Ten Great Lessons From “Double Indemnity”

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Criterion Collection, fount of classic cinema for home entertainment, has restored and reissued, in Blu-ray 4K Ultra-High Definition, Billy Wilder’s “Double Indemnity,” the seminal film noir based upon James M. Cain’s bestselling novella of illicit love, insurance fraud and brutal murder.

Novelist Cain, an insurance salesman who never sold a policy, joined a flock of reporters attending the sensational 1927 trial of Ruth Snyder and Judd Gray, New York’s infamous adulterous lovers who, in a frenzy of lust, liquor and greed, cruelly murdered Ruth’s abusive husband, Albert, staging a home burglary to trigger the “double indemnity” provision of an insurance policy Ruth fraudulently procured for the unfortunate Albert.

This true crime story became the tabloid sensation of the year, as the once impassioned duo clumsily betrayed each other at trial.

All to no avail:  Snyder and Gray were convicted of murder in the first degree and died, serially, in Sing Sing’s electric chair.

Ruth’s death throes were famously and illicitly captured by hidden camera, strapped to a reporter’s leg, producing a grainy snuff photo promptly shot ‘round the world.  (No link here, folks.)

From this dark plot Cain distilled two bestselling novellas: “The Postman Always Rings Twice” and “Double Indemnity.” Both immorality tales were long deemed “unfilmable” under the Hayes Code, the self-imposed film industry standard introduced in 1934 to stem the increasingly flagrant portrayal of sin and crime in American motion pictures.

Ten years later Billy Wilder, undeterred, teamed with famed pulp fiction writer Raymond Chandler and, through sly dialogue and clever scene-building, granted viewers full license to imagine what could not be filmed in his 1944 production of “Double Indemnity.”

Eight decades have not diminished “Double Indemnity’s” impact: the gritty plot and credible characters offer timeless lessons in human nature and, as Billy Wilder said of his years in the hotel trade, “none of them favorable.”

Spoiler alerts apply!

1) “Insurance Companies Do Not Grow Rich By Paying Claims” – Torts Class, Law School, Day 1

In every casino and corner store in America a mathematically-challenged public busily places bad bets.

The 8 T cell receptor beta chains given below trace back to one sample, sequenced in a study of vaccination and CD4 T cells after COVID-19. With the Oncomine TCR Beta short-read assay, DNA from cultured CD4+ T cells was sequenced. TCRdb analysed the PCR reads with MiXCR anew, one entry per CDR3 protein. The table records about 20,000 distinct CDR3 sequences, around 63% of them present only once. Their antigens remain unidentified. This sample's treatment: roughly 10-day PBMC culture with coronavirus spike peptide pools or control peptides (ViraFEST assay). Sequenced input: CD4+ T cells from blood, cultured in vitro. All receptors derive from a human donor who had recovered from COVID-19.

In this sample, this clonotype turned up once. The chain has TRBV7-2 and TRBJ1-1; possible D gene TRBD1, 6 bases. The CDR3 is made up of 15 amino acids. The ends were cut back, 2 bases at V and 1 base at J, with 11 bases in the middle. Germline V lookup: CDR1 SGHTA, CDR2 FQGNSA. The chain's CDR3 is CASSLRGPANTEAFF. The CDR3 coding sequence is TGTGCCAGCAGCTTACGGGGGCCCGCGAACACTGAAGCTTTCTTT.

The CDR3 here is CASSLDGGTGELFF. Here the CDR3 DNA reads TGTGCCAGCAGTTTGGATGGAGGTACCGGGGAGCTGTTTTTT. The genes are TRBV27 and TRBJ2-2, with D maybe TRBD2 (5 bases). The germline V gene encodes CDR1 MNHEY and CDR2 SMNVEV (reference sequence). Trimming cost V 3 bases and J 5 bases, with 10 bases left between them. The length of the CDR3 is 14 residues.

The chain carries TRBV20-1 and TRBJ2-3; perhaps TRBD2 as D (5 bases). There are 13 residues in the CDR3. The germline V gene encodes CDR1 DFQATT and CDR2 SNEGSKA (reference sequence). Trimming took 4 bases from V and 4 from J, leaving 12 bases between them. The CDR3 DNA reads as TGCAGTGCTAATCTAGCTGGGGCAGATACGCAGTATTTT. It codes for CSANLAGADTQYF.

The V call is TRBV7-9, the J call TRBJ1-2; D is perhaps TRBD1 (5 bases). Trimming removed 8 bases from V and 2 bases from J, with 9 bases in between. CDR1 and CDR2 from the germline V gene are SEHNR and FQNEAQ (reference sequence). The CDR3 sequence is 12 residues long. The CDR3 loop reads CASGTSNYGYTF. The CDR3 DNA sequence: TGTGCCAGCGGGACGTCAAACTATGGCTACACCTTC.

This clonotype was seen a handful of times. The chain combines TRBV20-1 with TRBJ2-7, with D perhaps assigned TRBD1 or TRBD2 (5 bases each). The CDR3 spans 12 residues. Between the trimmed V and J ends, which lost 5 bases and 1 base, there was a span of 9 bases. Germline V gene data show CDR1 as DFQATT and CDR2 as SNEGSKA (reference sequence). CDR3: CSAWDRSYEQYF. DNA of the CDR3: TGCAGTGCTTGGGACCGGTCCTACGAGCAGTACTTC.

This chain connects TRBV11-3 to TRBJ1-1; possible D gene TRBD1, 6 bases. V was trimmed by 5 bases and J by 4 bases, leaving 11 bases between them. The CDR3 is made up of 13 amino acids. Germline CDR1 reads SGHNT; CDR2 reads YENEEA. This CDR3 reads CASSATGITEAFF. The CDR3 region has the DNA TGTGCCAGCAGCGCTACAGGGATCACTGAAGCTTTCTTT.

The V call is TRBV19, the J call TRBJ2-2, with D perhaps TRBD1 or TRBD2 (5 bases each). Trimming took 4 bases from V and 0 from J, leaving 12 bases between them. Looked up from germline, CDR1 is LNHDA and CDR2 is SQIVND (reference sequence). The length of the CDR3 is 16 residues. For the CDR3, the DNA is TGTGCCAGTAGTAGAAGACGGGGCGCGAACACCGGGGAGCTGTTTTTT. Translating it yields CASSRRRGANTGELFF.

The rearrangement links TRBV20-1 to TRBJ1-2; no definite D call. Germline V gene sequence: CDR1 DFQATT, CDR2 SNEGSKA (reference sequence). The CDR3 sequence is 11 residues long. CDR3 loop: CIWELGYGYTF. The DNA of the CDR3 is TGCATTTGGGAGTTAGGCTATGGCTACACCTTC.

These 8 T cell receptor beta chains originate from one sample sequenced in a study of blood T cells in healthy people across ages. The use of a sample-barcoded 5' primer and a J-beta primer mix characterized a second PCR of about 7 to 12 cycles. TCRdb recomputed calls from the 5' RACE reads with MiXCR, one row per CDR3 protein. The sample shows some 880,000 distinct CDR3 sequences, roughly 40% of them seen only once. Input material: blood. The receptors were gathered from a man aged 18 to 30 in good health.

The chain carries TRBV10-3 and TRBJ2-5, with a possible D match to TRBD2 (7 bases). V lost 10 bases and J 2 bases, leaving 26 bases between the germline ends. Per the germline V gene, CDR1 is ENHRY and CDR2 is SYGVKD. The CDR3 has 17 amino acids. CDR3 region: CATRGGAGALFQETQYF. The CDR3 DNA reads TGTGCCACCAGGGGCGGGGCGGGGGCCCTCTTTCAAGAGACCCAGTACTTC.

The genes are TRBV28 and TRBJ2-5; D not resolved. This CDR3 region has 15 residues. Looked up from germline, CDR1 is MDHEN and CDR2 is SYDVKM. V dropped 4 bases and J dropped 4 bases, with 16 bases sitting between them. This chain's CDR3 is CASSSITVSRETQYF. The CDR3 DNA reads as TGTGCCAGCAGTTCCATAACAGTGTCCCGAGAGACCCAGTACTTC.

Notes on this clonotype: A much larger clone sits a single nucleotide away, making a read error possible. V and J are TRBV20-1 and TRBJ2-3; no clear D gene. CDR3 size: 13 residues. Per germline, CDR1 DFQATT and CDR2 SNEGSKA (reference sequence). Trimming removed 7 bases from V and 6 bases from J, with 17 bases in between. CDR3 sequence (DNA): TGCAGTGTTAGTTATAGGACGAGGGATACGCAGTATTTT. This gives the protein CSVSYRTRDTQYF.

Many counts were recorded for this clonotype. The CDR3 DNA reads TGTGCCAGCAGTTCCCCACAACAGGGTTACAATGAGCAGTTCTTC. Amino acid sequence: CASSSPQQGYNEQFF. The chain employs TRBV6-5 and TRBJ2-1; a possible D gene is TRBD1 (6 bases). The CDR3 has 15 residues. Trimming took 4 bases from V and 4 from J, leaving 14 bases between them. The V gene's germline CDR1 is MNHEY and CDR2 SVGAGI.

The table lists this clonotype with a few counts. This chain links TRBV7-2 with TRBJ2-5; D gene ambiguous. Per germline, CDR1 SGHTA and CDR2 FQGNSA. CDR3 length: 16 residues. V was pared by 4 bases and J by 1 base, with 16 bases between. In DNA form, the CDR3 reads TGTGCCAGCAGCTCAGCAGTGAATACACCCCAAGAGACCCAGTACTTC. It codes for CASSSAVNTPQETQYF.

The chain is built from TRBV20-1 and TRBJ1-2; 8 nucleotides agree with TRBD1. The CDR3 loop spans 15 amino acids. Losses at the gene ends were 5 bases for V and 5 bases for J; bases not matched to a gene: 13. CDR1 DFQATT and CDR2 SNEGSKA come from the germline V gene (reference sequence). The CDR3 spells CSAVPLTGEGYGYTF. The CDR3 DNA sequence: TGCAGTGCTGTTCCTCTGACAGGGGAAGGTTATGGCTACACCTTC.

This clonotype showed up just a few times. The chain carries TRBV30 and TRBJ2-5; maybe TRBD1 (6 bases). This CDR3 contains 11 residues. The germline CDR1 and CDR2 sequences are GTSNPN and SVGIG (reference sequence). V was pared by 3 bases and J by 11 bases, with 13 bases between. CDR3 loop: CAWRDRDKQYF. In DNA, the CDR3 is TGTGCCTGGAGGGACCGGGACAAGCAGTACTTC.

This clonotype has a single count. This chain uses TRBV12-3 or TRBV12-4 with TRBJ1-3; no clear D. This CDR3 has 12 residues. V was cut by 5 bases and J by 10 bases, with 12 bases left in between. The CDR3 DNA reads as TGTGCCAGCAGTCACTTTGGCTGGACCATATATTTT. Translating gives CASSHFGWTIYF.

Sucker bets.

Bets they’re almost bound to lose.

Not so insurance companies: their actuaries and executives choose bets with care and caution, wary of fraudsters, adverse odds and sly gamblers.

As “Double Indemnity” opens, wounded, blood-soaked Fred MacMurray, as Walter Neff, veteran insurance salesman, hobbles into the shuttered offices of his employer, Pacific All-Risk, where a lonesome, aged night watchman proffers the first insurance lesson of “Double Indemnity:”

“They wouldn’t ever sell me any [insurance].  They say there’s something loose in my heart.  I say it’s rheumatism.”

Insurers shun bad bets, like good health in old age.

So in 1965 Congress passed Medicare.

2) Fred MacMurray, Vocals & Tenor Sax

Fred MacMurray, “Double Indemnity’s” ever-engaging antihero, began his entertainment career as saxophonist and “boy singer” for Gus Arnheim and his Coconut Grove Orchestra, whose featured vocalist was none other than Bing Crosby.

Catch Fred, circa 1929:

MacMurray’s mellifluous voice and warm tone carried over into his more successful stint as light comic film actor, alongside such greats as Bing’s soon-to-be-“Road Picture” partner, Bob Hope.

So it was typical daring for Billy Wilder to cast MacMurray against type as a glad-handing insurance salesman turned all-too-eager dupe and accomplice of a femme fatale, a role MacMurray at first resisted but later admitted was his finest, enshrining him as an eternal icon of film noir.

3) Barbara Stanwyck, Brooklyn Orphan

Like Fred MacMurray, Barbara Stanwyck, one of classic Hollywood’s most versatile actresses, initially resisted Billy Wilder’s invitation to portray Phyllis Dietrichson, murderous private duty nurse in plush early retirement, scheming to eliminate her cranky husband in an insurance scam, after first disposing of her previous sickly charge, his late wife.

Wilder bluntly asked wary Stanwyck : “Are you an actress or a mouse?”  Stanwyck took the challenge and, in a Mona Lisa-worthy close-up, savors her husband’s slow murder, becoming a noir icon herself.

But this was not Stanwyck’s first outing as femme fatale.

Barbara Stanwyck came up hard.

Orphaned at 4, abandoned by her widowed father and raised by siblings, she dropped out of high school and worked odd jobs until becoming a Ziegfield girl at 16.

Stanwyck rose to fame on Broadway, then on to Hollywood where she was featured in tough girl roles culminating in “Baby Face” (1933), starring as an impoverished beauty, cruelly pimped out from age fourteen by a brutal father, whom she watches die in a fire, wearing the same chilling poker face she would don in “Double Indemnity.” 

Under the tutelage of the only man she trusts, an elderly German cobbler who quotes Nietszche, Baby Face hops a freight to New York to ply her erotic skills, rising quickly from beta to alpha males, in a corpse-strewn hike up the corporate ladder.